What’s on Your Mind — Opinions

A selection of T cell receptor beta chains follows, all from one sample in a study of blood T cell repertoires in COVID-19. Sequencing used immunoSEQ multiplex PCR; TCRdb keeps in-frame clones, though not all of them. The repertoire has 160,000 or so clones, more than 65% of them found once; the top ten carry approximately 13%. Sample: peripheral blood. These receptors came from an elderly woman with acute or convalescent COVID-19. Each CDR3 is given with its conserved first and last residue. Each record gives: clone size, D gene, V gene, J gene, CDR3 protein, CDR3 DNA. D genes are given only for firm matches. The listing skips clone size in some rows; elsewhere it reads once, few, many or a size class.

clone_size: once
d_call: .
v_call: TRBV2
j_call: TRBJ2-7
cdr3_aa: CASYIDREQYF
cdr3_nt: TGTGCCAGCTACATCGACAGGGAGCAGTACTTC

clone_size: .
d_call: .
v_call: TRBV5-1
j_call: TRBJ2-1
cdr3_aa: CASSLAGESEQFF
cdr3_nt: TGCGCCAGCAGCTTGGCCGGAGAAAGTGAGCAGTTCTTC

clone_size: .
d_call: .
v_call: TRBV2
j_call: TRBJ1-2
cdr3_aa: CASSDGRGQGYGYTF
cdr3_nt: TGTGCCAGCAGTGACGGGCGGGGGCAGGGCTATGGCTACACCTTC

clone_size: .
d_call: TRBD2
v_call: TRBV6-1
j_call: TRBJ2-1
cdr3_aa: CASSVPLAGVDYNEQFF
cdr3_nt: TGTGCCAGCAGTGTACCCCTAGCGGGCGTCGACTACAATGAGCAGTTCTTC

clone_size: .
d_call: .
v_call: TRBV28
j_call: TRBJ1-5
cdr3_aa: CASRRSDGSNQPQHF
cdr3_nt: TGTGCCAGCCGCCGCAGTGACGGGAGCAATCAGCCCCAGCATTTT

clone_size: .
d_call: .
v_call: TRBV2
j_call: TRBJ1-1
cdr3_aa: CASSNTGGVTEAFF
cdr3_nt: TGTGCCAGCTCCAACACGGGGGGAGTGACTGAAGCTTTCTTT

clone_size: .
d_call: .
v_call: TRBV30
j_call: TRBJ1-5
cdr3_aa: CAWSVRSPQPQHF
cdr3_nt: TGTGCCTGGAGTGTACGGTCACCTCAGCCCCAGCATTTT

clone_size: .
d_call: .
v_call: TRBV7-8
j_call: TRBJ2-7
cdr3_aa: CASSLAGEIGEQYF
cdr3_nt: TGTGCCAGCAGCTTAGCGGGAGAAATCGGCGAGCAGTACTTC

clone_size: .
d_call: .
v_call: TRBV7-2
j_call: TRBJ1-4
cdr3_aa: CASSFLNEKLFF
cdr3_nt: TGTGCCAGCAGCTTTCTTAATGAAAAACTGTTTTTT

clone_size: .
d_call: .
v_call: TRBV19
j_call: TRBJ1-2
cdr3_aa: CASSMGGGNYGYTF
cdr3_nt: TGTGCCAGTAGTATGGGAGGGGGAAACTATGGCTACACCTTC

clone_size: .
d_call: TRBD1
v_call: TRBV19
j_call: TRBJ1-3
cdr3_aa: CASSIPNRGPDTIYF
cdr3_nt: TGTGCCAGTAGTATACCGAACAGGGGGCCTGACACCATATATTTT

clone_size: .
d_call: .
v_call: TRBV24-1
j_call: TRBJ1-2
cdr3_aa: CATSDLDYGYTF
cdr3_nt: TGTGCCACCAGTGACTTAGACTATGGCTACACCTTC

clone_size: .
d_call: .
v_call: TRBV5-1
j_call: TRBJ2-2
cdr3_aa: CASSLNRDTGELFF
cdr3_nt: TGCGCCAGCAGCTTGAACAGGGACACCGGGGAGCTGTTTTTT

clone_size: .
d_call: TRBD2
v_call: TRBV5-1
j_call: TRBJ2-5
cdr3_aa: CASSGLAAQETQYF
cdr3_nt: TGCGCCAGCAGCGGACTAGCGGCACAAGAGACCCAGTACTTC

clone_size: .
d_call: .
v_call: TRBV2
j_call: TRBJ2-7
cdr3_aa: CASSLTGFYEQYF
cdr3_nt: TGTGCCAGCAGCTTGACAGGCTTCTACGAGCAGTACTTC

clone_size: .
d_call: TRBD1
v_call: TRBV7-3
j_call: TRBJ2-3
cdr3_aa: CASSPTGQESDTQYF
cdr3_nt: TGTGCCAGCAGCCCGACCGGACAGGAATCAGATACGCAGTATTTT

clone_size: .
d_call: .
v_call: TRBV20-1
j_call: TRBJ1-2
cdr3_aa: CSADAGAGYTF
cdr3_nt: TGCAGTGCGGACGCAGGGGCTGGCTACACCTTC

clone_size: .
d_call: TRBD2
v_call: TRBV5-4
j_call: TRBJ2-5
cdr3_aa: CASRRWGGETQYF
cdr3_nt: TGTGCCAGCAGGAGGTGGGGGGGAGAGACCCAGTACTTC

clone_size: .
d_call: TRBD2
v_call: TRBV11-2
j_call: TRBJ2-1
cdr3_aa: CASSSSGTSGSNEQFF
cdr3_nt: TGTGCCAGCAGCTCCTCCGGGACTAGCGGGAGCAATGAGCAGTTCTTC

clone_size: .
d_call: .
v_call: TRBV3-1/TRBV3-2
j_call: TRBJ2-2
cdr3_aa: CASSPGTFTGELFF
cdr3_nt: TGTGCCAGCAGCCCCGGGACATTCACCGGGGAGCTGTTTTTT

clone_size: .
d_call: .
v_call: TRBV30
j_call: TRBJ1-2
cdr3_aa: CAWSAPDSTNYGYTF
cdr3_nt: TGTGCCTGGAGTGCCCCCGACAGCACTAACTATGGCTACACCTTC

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What’s on Your Mind Opinions Security: Big Brother Really Could Be Watching In September, PharmaVOICE’s feature article, Biometrics — Beyond Passwords, examined the potential use of biological markers, such as fingerprints and iris scans, in the pharmaceutical industry to ensure security. The Computer Crime and Security Survey, conducted by the Computer Security Institute with the participation of the San Francisco Federal Bureau of Investigation’s Computer Intrusion Squad, paints a compelling portrait of just how often crime occurs on computer networks and just how expensive such crime can be. Even organizations that have deployed a wide range of security technologies can fall victim to significant losses. Furthermore, the percentage of these incidents that are reported to law enforcement agencies remains low. So attackers may reasonably infer that the odds against their being caught and prosecuted remain strongly in their favor. According to the CSI/FBI 2003 survey, respondents were asked what kind of security technologies they had employed to protect their organizations. Virtually all organizations use antivirus software (99%) and firewalls (98%). Most (91%) employ some kind of physical security to protect their computer and information assets and most employ some measure of access control (92%). PharmaVOICE asked: Do the benefits of increased security outweigh the abdication of such personal information? Treat passwords with respect Adding biometrics to the current password system is mainly an attempt to cope with users’ lack of care in securing their passwords. They either select an obvious password and never change it, or, when forced to use a computer generated one, write it on a slip of paper taped to the screen. If users just treated their passwords with as much care as they do the keys to their car, the need for biometrics would be generally eliminated in all but the most secure systems. Personally, I would be hesitant to allow my fingerprint to be the “password” to a system to which criminals really wanted access, since they would not need me to get in, just my finger. And, if the system is less valuable than that, why go to such lengths? Stephen Ruger Project Manager Differentiating between security and privacy When assessing the value of increased security relative to decreased privacy, one must consider their separate definitions. Privacy is generally defined as the use and abuse of authorized information access. Security is defined as controlling and preventing unauthorized access to authorized information. The inability to see security and privacy as two separate issues will further delay the adoption and implementation of technologies that will ultimately contribute to a safer environment. For example, two recent Homeland Security initiatives have been stymied by public outcry and lobbying: The Computer Aided Passenger Profiling and Screening system and Total Information Awareness initiatives. These systems were to be used to collect and analyze U.S. citizens’ personal information and when combined with planned biometric border security initiatives purportedly would help better maintain our borders against the increased threat of terrorism. Public outcry over the perceived loss of privacy forced our government to reconsider these activities. Many consumers openly express their desire for enhanced privacy practices but continue to engage in activities that freely divulge their personal information. Whether making telephone calls on their cellular phone, traversing the Web from their local Starbucks or repeatedly using their favorite credit card, these activities are being monitored, documented, and mined for information. When you last visited your local grocery store did you refrain from using your preferred-shopper card because of the loss of privacy (some of the largest databases of consumer purchasing practices and patterns are maintained by grocery retailers) or did you swipe the card to take advantage of the discounted grocery items? Most consumers are aware of these practices but continue to divulge their personal information to obtain some tangible benefit. The collection and use of personal information should be afforded to the appropriate organizations in order to provide for the safety and security of others. Similar to my grocery shopping experience I would gladly trade some personal privacy, provided that the information was appropriately secured, in return for the tangible benefit of increased physical safety and security. The public perception that the adoption of certain security and biometric technologies is inextricably tied to a loss of consumer privacy will further delay the adoption of stronger security practices and may lead to a situation where, similar to 9/11, we are unprepared to react appropriately to external threats. Craig Cuyar, Ph.D. Senior VP, Chief Information Officer CommonHealth For the sake of self-preservation We must embrace biometrics and other heightened security measures for the sake of self-preservation. The endless plague of terrorism is the most compelling reason. The insurrection will seek to use our strengths against us through agriterror, bioterror, and cyberterror targeting the computer systems that control every aspect of our existence (for example, electricity and natural gas). “We should regard cyberterrorism as a weapon of mass destruction,” according to William Pelgrin, chairman of the Multistate Information Sharing and Analysis Center (MS-ISAC). “In this environment, hackable passwords are no longer an adequate defense.” In addition, biometrics offer freedom from memorizing myriad passwords, or defeating their purpose through cheat sheets. But even biometrics are undoubtedly penetrable. Security is a never-ending arms race that may require combinatorial applications using multiple layers of conventional and innovative safeguards. But we must not let Orwellian paranoia leave us vulnerable to the real threats we face. President Clinton recently said had his administration had access to private sector data mining technology, 9/11 could have been prevented. When the Bush Administration attempted to implement that technology, civil libertarians sabotaged the effort in a misguided attempt to protect our privacy. Such folly will leave us with the ultimate privacy, that of the grave, at the hands of our real enemies. Let us not make Osama Bin Laden prophetic when he says, “Our enemies are our fools.” Terry Nugent VP, Marketing Medical Marketing Service Inc. (MMS) Benefits beyond security People are so leery of spam, credit card fraud, and identity theft that we’re seeing the “security sword” cutting both ways: provide more personal data to identify yourself, but use all means possible to protect it from misuse. The benefits must go beyond security to offer more innovations in customer service and customized offerings. Yet even in developing personalized medicines, a recent survey said most people would be afraid to provide a DNA sample for fear it would be misused. The old fear of trade-offs appear to working against innovation. Mark Stinson President Brand Innovation Inc. Personal choice The question of whether the benefits of increased security outweigh the abdication of personal information can’t be answered generally. Personal information requires personal choice: is the value of extra security worth surrendering my information? For corporate security initiatives, the value exchange issue remains the same: is the value of extra security for my employer (or perhaps my job itself) worth surrendering my information? Therefore, the impact on employees and their commitment to their employer are crucial issues to consider when requiring personal information for security purposes. From a purely economic perspective, employers who require personal information will need to provide greater pay or benefits to compensate employees for their information. Paul Buta Chief Operating Officer Optas Inc. A changing world I used to be opposed to security measures that were invasive to people’s privacy. But I am now in favor of such methods in the workplace and in sensitive government or security areas. The world has changed. With identity theft, hackers, viruses, and terrorists, there has to be some measure of control to thwart these behaviors. Unfortunately, sometimes a worker’s letter to mom gets caught up in this, but I think the public good is better served by tougher security methods. Norma-Jeanne Hennis, M.S. President MedPharm Communications LLC Increased security isn’t working I believe we are no longer a democracy. Streets, buildings, supermarkets, and shopping centers are lined with cameras, and we are constantly being watched. It is the innocent whose rights are being violated. The right to privacy as stated in our constitution is completely obliterated, yet the perpetrators appear to benefit. From what I’ve observed, increased security hasn’t worked. Technology is much more astute but the laws have not kept up with what is being offered today. We still get attacked by computer hackers who have no lives and who go unpunished for their crimes. No matter how advanced technology becomes, we are always going to have those who are going to break the code, more than likely disgruntled employees who design the security technology in the first place. Chris Conley VP, Medical Affairs Division Steffin Kutzman & Associates Protection not abdication At the end of the day all this is being done to protect the confidential information, which only the employees of a company should have access to. Since the Internet has become such an important communication channel, it needs to be protected and kept secure. I support Internet security measures over abdication of personal information. Ajit Baid Consulting Manager Healthcare & Lifesciences Frost & Sullivan Definitely in favor Give me the security deal anytime … they can get to personal info at anytime. David M. McCarty Koehler & McCarty No simple answer There is no simple answer or solution to this ever growing issue. While we are a nation founded on the principles of law and respect for individual freedoms, the world’s landscape has changed significantly since our founding fathers. Whether we are discussing patient or personal privacy issues, we must weigh the security factor as never before. Do you even remember walking onto airplanes without a security check? Is this an invasion of privacy, or do we accept that as the “norm?” To what extent, then, are we willing to sacrifice some freedom of movement to ensure we are more secure on that airplane? This leads to a series of questions relative to security and the public’s right to feel safe/secure against individual liberties … often ending in a draw depending on: a person’s predisposition on the actual issue (ACLU, for example would probably defend the individual’s rights on most accounts) and the severity of the potential action; are we talking loss of life versus inconvenience? Mitchell Goldberg National Sales Manager, Retail Mallinckrodt Securing the public I think it is critical that security issues are continuously addressed and improved throughout all segments of the healthcare industry and not just pharmaceuticals — as referenced in the feedback question. Delivery organizations, such as hospitals and provider offices, as well as managed-care organizations perhaps hold the most critical data that need to be secured. Perhaps what is most compelling is the emergence of integrated patient data between the financial institutions and healthcare data, as many financial institutions are now in the business of healthcare transactions. The types of patient information that are now made available for protective purposes are more complex and expanded than ever, so enhanced security is a must. Patient information can be properly and securely abdicated in an environment that is configured properly, as firewalls and other security technologies only work as optimally as possible according to how they are configured and as long as proper security process protocols are put into place among those individuals and a variety of access levels are established. Security shouldn’t inhibit our ability to drive better patient care and make more informed healthcare decisions. Andy Weissberg Executive VP CPRi Communications Technology dependency Yes, we have become so technology dependent it is necessary to increase security to ensure the protection of confidential information. Julie Kelly Senior Director, Marketing and Business Development Ventiv Pharma Services Drawing the line As a small business owner, I’m in favor of protecting company assets to the greatest extent possible. But I draw the line when that protection comes at the expense of people. Turning people into data that can be stored, sorted, and analyzed is the path to an invasion of personal privacy and security that will spin out of control. We’re all smart people. There must be a better way to safeguard company intellectual property compared with the current options. Mark Anzalone Principal M2 WorldWide Inc. Advantages outweigh disadvantages I agree with the concept of patient registries. Whatever disadvantages it might pose are likely to be outweighed by the advantages (avoiding unnecessary duplication, inadvertent skewing of negative data, etc.). There should be a fair way to set this up that does not compromise patient privacy or pharma company intellectual property. Cricket Darby, Ph.D. Senior Medical Writer, Scientific Affairs Interlink Healthcare Communications Nothing to hide It has become increasingly important, as authoritarian figures repeatedly violate the public trust, for companies to demonstrate that they are hiding nothing and that summaries of clinical-trial data are reflective of actual outcomes. Whether the publishing of clinical data becomes mandatory or not, it seems to me that proactive companies will publish voluntarily in an effort to show they have nothing to hide. Avis L. Bridgers, M.S. ADME Team Leader Cardinal Health Study goals could be improved In principle, full disclosure is in the public’s best interest. With public disclosure, the design of postmarketing studies may improve with more careful thought about study goals. One negative is that competing companies may use the public data to discredit the competition in unfair ways. Jules T. Mitchel, MBA, Ph.D. President Target Health Inc. More on Patient Registries …